I mount the riders and horses separately on cardboard to allow for easy handling without paint rubbing off. I almost always paint horses and riders separately. This does mean touching up the boots or shoes of the riders once they are pried off their temporary bases but I find that easier than trying to paint around the legs if they are in the saddle from the start
I then spray with a white undercoat. When that is dry I apply a light wash of raw umber over everything.
This photo shows the horses and riders after the wash has dried.
The horses are painted with a base coat which I apply thinned with water so as to bring out the detail.
I will be painting (from left to right) a Grey, a Chestnut, a Bays, a Black, another Bay and a Dun.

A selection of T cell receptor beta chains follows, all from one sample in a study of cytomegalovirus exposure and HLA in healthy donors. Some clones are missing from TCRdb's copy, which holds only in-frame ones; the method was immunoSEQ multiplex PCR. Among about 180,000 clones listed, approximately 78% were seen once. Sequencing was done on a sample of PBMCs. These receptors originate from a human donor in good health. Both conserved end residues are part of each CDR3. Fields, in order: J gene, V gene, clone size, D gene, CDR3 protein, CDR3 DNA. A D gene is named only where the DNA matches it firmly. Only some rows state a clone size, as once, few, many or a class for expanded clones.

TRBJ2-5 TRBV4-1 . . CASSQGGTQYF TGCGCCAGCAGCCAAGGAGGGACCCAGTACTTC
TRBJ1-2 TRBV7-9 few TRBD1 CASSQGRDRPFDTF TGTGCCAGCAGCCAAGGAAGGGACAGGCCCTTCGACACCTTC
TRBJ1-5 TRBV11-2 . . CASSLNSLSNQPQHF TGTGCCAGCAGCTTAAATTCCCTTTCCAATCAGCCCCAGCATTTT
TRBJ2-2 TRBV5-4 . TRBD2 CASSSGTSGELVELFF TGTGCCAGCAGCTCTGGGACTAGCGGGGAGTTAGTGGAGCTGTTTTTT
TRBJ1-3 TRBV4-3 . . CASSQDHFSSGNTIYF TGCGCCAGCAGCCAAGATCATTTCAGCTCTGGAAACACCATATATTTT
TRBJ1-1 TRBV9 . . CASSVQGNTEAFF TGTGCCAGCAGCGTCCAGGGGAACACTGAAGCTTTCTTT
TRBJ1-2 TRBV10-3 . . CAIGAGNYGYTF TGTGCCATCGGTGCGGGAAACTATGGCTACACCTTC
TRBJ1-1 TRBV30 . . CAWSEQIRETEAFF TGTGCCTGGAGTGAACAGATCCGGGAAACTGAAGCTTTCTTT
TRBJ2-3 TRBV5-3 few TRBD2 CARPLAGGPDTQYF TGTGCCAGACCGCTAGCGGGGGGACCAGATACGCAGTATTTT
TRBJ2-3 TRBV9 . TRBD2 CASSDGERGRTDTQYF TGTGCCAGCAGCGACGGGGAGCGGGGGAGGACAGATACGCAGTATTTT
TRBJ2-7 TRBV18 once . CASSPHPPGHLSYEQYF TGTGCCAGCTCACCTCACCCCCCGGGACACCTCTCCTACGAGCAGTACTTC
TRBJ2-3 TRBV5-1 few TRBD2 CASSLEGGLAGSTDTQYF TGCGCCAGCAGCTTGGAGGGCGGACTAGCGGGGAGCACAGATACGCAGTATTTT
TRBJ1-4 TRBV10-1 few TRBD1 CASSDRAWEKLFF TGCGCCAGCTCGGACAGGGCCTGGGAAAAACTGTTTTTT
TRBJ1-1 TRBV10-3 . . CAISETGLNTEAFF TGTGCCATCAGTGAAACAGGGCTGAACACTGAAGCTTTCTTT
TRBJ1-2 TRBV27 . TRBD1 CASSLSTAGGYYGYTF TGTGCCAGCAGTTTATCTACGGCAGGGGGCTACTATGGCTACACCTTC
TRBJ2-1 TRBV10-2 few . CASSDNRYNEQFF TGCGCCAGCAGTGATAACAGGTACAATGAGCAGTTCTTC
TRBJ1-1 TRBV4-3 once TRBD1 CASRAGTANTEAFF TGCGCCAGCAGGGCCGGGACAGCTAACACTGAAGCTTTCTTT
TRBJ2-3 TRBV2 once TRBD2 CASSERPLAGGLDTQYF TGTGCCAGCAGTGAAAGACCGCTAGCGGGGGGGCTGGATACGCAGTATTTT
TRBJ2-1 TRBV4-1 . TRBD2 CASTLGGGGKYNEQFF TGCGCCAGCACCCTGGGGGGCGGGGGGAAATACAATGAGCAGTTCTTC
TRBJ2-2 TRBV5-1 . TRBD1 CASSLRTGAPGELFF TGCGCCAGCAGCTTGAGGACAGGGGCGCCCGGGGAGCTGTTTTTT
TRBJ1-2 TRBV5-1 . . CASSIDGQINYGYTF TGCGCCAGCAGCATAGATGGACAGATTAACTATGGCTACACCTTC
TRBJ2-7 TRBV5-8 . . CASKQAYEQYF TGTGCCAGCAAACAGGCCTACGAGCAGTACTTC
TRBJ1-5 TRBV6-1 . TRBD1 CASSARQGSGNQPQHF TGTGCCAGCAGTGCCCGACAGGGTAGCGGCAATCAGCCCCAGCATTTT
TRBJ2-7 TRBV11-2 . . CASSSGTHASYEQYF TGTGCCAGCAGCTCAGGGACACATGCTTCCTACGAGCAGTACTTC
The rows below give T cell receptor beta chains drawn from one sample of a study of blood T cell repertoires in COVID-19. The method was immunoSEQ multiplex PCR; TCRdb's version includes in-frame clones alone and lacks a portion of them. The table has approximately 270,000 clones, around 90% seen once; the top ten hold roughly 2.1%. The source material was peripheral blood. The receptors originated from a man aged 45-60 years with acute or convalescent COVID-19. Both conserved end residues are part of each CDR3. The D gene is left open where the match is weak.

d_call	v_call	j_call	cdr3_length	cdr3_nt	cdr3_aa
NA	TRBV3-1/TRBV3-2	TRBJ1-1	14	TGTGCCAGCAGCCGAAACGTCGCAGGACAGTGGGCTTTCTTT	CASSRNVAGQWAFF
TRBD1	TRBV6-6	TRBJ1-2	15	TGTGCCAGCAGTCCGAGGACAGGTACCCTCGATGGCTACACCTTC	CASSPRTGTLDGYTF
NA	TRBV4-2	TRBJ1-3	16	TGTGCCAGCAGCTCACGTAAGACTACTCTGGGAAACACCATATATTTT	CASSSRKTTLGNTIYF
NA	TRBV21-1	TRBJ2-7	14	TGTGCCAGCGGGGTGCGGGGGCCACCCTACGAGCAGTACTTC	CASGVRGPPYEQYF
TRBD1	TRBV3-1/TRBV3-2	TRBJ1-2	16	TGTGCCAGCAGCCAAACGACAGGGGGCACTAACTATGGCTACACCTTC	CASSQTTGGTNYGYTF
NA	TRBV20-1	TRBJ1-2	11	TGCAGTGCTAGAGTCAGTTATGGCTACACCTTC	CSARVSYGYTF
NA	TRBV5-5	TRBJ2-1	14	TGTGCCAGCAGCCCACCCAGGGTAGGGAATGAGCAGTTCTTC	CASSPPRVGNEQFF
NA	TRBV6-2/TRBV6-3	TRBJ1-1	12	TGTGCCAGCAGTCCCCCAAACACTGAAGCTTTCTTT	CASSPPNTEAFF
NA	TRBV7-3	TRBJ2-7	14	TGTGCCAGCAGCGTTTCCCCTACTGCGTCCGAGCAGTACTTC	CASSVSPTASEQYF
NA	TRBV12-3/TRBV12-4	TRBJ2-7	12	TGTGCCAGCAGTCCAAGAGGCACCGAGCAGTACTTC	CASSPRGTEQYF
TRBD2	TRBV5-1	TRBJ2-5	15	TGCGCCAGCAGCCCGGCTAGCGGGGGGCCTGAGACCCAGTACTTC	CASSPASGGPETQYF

The Grey gets no base coat. If it was going to be a White I would highlight the raised areas with pure white. The Chestnut and first Bay get a light red-brown base coat. I use Wacofin N Rehbraun (fawn) which is probably the most useful colour for horses as well as being an excellent mix with pure red to give a deep brick red colour for clothing.
The Black and the second Bay are painted with dark brown and the dun gets a light sandy brown. Blacks are never really truly black. There is almost always a tinge of brown which comes out especially in sunlight.
Each horse now gets a wash over the base coat. This will change the colour quite considerably. It is a good idea to play around with different washes over the same base coats to get variety.
Coat d'arms various ink washes are excellent, giving a nice gloss and depth of colour over the base coat. For the Grey. however I used Liquitex Mars Black as it is much more translucent than the Coat d'arms paints and I do not want the horse to become too black. For the others the washes used are (from right to left) Coat d'arms Chestnut, Brown, Black, Brown and Flesh ink washes.
You can see the difference made by using a different wash over the two horses originally painted red-brown and dark brown.